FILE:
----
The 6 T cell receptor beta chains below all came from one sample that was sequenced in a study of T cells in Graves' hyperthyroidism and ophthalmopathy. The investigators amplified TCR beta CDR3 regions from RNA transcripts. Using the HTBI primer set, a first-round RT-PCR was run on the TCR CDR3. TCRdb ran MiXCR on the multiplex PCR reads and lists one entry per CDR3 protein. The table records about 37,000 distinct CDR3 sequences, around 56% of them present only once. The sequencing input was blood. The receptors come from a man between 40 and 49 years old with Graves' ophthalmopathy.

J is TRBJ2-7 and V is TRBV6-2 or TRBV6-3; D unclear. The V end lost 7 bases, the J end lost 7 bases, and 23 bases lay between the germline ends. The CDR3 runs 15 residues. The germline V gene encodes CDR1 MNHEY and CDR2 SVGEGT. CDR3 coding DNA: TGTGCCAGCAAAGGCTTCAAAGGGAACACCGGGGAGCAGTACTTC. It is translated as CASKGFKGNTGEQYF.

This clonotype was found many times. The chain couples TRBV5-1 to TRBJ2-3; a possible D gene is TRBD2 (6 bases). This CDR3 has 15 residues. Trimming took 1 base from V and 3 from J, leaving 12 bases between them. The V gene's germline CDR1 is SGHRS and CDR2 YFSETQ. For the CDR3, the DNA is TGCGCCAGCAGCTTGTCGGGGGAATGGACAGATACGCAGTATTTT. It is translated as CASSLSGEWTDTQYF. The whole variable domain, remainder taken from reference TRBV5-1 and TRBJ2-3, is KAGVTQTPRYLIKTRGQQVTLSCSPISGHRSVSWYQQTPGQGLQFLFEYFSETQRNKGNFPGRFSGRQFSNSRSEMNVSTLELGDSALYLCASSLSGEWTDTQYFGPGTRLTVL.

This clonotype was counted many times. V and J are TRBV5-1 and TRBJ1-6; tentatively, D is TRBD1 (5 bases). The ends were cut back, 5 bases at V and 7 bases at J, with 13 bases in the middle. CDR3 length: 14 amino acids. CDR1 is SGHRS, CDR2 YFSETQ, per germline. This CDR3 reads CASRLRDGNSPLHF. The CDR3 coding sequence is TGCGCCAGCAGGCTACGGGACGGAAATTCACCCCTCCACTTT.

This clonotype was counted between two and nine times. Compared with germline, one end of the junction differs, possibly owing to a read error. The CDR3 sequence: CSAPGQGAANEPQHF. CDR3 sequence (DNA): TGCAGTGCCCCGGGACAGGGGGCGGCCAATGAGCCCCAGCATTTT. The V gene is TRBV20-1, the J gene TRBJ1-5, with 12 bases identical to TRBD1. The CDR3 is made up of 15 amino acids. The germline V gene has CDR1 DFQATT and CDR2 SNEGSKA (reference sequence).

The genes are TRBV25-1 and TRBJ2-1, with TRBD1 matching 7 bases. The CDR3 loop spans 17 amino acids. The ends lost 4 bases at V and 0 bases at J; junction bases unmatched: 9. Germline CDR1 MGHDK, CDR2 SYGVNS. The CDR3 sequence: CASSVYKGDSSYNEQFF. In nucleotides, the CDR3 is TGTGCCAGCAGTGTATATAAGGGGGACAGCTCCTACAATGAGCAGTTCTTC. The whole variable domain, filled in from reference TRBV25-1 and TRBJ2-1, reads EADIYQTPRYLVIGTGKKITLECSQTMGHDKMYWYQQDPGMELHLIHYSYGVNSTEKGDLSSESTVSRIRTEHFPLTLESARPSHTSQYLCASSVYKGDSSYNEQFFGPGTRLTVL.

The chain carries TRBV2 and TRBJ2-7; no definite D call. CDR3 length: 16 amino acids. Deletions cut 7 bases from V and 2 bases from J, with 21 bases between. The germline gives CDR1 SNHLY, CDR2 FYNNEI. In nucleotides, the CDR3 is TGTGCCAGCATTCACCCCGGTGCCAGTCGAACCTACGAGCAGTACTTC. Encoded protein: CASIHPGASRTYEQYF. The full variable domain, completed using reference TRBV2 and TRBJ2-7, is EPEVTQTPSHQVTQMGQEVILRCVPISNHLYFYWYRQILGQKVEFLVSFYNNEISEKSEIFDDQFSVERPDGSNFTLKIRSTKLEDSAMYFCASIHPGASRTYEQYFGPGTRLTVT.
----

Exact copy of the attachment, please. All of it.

The 6 T cell receptor beta chains below all came from one sample that was sequenced in a study of T cells in Graves' hyperthyroidism and ophthalmopathy. The investigators amplified TCR beta CDR3 regions from RNA transcripts. Using the HTBI primer set, a first-round RT-PCR was run on the TCR CDR3. TCRdb ran MiXCR on the multiplex PCR reads and lists one entry per CDR3 protein. The table records about 37,000 distinct CDR3 sequences, around 56% of them present only once. The sequencing input was blood. The receptors come from a man between 40 and 49 years old with Graves' ophthalmopathy.

J is TRBJ2-7 and V is TRBV6-2 or TRBV6-3; D unclear. The V end lost 7 bases, the J end lost 7 bases, and 23 bases lay between the germline ends. The CDR3 runs 15 residues. The germline V gene encodes CDR1 MNHEY and CDR2 SVGEGT. CDR3 coding DNA: TGTGCCAGCAAAGGCTTCAAAGGGAACACCGGGGAGCAGTACTTC. It is translated as CASKGFKGNTGEQYF.

This clonotype was found many times. The chain couples TRBV5-1 to TRBJ2-3; a possible D gene is TRBD2 (6 bases). This CDR3 has 15 residues. Trimming took 1 base from V and 3 from J, leaving 12 bases between them. The V gene's germline CDR1 is SGHRS and CDR2 YFSETQ. For the CDR3, the DNA is TGCGCCAGCAGCTTGTCGGGGGAATGGACAGATACGCAGTATTTT. It is translated as CASSLSGEWTDTQYF. The whole variable domain, remainder taken from reference TRBV5-1 and TRBJ2-3, is KAGVTQTPRYLIKTRGQQVTLSCSPISGHRSVSWYQQTPGQGLQFLFEYFSETQRNKGNFPGRFSGRQFSNSRSEMNVSTLELGDSALYLCASSLSGEWTDTQYFGPGTRLTVL.

This clonotype was counted many times. V and J are TRBV5-1 and TRBJ1-6; tentatively, D is TRBD1 (5 bases). The ends were cut back, 5 bases at V and 7 bases at J, with 13 bases in the middle. CDR3 length: 14 amino acids. CDR1 is SGHRS, CDR2 YFSETQ, per germline. This CDR3 reads CASRLRDGNSPLHF. The CDR3 coding sequence is TGCGCCAGCAGGCTACGGGACGGAAATTCACCCCTCCACTTT.

This clonotype was counted between two and nine times. Compared with germline, one end of the junction differs, possibly owing to a read error. The CDR3 sequence: CSAPGQGAANEPQHF. CDR3 sequence (DNA): TGCAGTGCCCCGGGACAGGGGGCGGCCAATGAGCCCCAGCATTTT. The V gene is TRBV20-1, the J gene TRBJ1-5, with 12 bases identical to TRBD1. The CDR3 is made up of 15 amino acids. The germline V gene has CDR1 DFQATT and CDR2 SNEGSKA (reference sequence).

The genes are TRBV25-1 and TRBJ2-1, with TRBD1 matching 7 bases. The CDR3 loop spans 17 amino acids. The ends lost 4 bases at V and 0 bases at J; junction bases unmatched: 9. Germline CDR1 MGHDK, CDR2 SYGVNS. The CDR3 sequence: CASSVYKGDSSYNEQFF. In nucleotides, the CDR3 is TGTGCCAGCAGTGTATATAAGGGGGACAGCTCCTACAATGAGCAGTTCTTC. The whole variable domain, filled in from reference TRBV25-1 and TRBJ2-1, reads EADIYQTPRYLVIGTGKKITLECSQTMGHDKMYWYQQDPGMELHLIHYSYGVNSTEKGDLSSESTVSRIRTEHFPLTLESARPSHTSQYLCASSVYKGDSSYNEQFFGPGTRLTVL.

The chain carries TRBV2 and TRBJ2-7; no definite D call. CDR3 length: 16 amino acids. Deletions cut 7 bases from V and 2 bases from J, with 21 bases between. The germline gives CDR1 SNHLY, CDR2 FYNNEI. In nucleotides, the CDR3 is TGTGCCAGCATTCACCCCGGTGCCAGTCGAACCTACGAGCAGTACTTC. Encoded protein: CASIHPGASRTYEQYF. The full variable domain, completed using reference TRBV2 and TRBJ2-7, is EPEVTQTPSHQVTQMGQEVILRCVPISNHLYFYWYRQILGQKVEFLVSFYNNEISEKSEIFDDQFSVERPDGSNFTLKIRSTKLEDSAMYFCASIHPGASRTYEQYFGPGTRLTVT.